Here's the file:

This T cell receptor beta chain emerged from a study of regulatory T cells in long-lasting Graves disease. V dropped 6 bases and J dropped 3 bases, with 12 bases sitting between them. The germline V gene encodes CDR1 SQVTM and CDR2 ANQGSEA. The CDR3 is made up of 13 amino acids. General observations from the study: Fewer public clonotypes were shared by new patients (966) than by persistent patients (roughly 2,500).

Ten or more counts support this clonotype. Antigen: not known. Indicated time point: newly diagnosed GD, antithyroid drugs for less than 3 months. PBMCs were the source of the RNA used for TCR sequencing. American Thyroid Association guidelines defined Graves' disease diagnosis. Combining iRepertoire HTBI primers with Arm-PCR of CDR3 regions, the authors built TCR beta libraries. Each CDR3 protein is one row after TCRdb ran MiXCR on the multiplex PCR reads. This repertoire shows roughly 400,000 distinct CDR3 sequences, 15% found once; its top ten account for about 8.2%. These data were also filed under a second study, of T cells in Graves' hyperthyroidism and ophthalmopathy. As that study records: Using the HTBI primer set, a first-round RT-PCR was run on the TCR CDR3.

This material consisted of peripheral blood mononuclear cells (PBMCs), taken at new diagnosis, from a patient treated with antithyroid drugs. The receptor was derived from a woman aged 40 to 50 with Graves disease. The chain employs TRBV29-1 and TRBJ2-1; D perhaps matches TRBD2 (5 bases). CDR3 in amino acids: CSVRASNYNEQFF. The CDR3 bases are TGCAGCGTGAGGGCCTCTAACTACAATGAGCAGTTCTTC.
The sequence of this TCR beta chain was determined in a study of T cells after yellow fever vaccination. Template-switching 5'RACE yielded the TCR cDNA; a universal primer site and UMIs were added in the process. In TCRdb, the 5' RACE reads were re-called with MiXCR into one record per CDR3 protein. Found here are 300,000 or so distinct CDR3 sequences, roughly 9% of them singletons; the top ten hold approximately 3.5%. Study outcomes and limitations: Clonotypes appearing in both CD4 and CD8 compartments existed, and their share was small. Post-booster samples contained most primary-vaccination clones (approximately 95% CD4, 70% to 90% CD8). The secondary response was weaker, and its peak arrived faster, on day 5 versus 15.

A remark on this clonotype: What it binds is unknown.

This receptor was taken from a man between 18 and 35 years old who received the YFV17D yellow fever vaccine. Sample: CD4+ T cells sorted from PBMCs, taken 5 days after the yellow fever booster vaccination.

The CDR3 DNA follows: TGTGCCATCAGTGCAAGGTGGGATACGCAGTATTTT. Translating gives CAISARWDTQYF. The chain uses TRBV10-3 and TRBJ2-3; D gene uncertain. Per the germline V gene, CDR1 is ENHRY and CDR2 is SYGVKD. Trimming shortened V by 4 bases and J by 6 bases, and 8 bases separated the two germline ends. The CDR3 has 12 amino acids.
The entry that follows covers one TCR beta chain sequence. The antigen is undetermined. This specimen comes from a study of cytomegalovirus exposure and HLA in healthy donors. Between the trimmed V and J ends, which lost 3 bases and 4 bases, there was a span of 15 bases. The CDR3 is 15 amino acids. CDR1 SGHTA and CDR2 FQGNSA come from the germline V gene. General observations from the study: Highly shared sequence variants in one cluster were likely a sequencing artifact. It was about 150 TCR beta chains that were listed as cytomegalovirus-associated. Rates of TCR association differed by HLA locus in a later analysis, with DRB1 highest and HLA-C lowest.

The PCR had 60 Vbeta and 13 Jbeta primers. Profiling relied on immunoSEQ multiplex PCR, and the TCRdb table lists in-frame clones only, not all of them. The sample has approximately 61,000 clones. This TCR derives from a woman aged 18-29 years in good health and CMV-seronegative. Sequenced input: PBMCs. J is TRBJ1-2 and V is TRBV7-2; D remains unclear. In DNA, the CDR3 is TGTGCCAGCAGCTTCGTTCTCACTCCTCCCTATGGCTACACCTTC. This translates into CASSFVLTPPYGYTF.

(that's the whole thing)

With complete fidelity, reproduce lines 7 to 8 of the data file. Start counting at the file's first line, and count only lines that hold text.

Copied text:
The CDR3 DNA follows: TGTGCCATCAGTGCAAGGTGGGATACGCAGTATTTT. Translating gives CAISARWDTQYF. The chain uses TRBV10-3 and TRBJ2-3; D gene uncertain. Per the germline V gene, CDR1 is ENHRY and CDR2 is SYGVKD. Trimming shortened V by 4 bases and J by 6 bases, and 8 bases separated the two germline ends. The CDR3 has 12 amino acids.
The entry that follows covers one TCR beta chain sequence. The antigen is undetermined. This specimen comes from a study of cytomegalovirus exposure and HLA in healthy donors. Between the trimmed V and J ends, which lost 3 bases and 4 bases, there was a span of 15 bases. The CDR3 is 15 amino acids. CDR1 SGHTA and CDR2 FQGNSA come from the germline V gene. General observations from the study: Highly shared sequence variants in one cluster were likely a sequencing artifact. It was about 150 TCR beta chains that were listed as cytomegalovirus-associated. Rates of TCR association differed by HLA locus in a later analysis, with DRB1 highest and HLA-C lowest.